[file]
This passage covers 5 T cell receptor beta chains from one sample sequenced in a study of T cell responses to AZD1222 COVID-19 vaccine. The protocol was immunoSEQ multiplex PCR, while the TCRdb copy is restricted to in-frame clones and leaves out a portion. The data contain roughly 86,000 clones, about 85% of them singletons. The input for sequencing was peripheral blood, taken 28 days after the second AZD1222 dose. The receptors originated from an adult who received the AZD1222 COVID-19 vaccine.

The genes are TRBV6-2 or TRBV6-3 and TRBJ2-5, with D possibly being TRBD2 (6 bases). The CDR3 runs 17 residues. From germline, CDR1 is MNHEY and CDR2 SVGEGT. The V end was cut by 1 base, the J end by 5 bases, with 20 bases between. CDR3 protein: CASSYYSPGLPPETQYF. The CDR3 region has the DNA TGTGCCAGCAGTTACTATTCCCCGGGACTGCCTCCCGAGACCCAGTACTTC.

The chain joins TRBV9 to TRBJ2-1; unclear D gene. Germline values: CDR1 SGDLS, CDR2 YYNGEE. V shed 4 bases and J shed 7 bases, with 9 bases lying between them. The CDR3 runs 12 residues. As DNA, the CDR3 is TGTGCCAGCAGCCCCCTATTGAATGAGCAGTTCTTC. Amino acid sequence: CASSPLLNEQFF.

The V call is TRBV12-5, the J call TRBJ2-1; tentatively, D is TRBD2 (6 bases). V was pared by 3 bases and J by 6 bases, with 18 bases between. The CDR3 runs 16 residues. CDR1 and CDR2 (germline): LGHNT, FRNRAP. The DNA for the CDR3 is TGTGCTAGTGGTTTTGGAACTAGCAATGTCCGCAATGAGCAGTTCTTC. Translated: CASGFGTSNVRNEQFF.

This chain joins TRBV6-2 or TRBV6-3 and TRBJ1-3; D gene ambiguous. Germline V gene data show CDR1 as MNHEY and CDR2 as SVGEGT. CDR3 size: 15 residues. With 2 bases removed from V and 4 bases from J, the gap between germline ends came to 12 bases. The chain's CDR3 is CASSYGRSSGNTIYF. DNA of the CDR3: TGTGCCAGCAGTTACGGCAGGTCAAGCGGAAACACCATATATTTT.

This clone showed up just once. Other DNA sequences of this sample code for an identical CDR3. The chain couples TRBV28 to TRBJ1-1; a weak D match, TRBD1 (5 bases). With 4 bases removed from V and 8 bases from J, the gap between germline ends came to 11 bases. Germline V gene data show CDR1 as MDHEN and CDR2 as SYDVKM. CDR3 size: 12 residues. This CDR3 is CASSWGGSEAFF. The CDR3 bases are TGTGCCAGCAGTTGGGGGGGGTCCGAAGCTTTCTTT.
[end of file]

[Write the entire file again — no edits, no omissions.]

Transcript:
This passage covers 5 T cell receptor beta chains from one sample sequenced in a study of T cell responses to AZD1222 COVID-19 vaccine. The protocol was immunoSEQ multiplex PCR, while the TCRdb copy is restricted to in-frame clones and leaves out a portion. The data contain roughly 86,000 clones, about 85% of them singletons. The input for sequencing was peripheral blood, taken 28 days after the second AZD1222 dose. The receptors originated from an adult who received the AZD1222 COVID-19 vaccine.

The genes are TRBV6-2 or TRBV6-3 and TRBJ2-5, with D possibly being TRBD2 (6 bases). The CDR3 runs 17 residues. From germline, CDR1 is MNHEY and CDR2 SVGEGT. The V end was cut by 1 base, the J end by 5 bases, with 20 bases between. CDR3 protein: CASSYYSPGLPPETQYF. The CDR3 region has the DNA TGTGCCAGCAGTTACTATTCCCCGGGACTGCCTCCCGAGACCCAGTACTTC.

The chain joins TRBV9 to TRBJ2-1; unclear D gene. Germline values: CDR1 SGDLS, CDR2 YYNGEE. V shed 4 bases and J shed 7 bases, with 9 bases lying between them. The CDR3 runs 12 residues. As DNA, the CDR3 is TGTGCCAGCAGCCCCCTATTGAATGAGCAGTTCTTC. Amino acid sequence: CASSPLLNEQFF.

The V call is TRBV12-5, the J call TRBJ2-1; tentatively, D is TRBD2 (6 bases). V was pared by 3 bases and J by 6 bases, with 18 bases between. The CDR3 runs 16 residues. CDR1 and CDR2 (germline): LGHNT, FRNRAP. The DNA for the CDR3 is TGTGCTAGTGGTTTTGGAACTAGCAATGTCCGCAATGAGCAGTTCTTC. Translated: CASGFGTSNVRNEQFF.

This chain joins TRBV6-2 or TRBV6-3 and TRBJ1-3; D gene ambiguous. Germline V gene data show CDR1 as MNHEY and CDR2 as SVGEGT. CDR3 size: 15 residues. With 2 bases removed from V and 4 bases from J, the gap between germline ends came to 12 bases. The chain's CDR3 is CASSYGRSSGNTIYF. DNA of the CDR3: TGTGCCAGCAGTTACGGCAGGTCAAGCGGAAACACCATATATTTT.

This clone showed up just once. Other DNA sequences of this sample code for an identical CDR3. The chain couples TRBV28 to TRBJ1-1; a weak D match, TRBD1 (5 bases). With 4 bases removed from V and 8 bases from J, the gap between germline ends came to 11 bases. Germline V gene data show CDR1 as MDHEN and CDR2 as SYDVKM. CDR3 size: 12 residues. This CDR3 is CASSWGGSEAFF. The CDR3 bases are TGTGCCAGCAGTTGGGGGGGGTCCGAAGCTTTCTTT.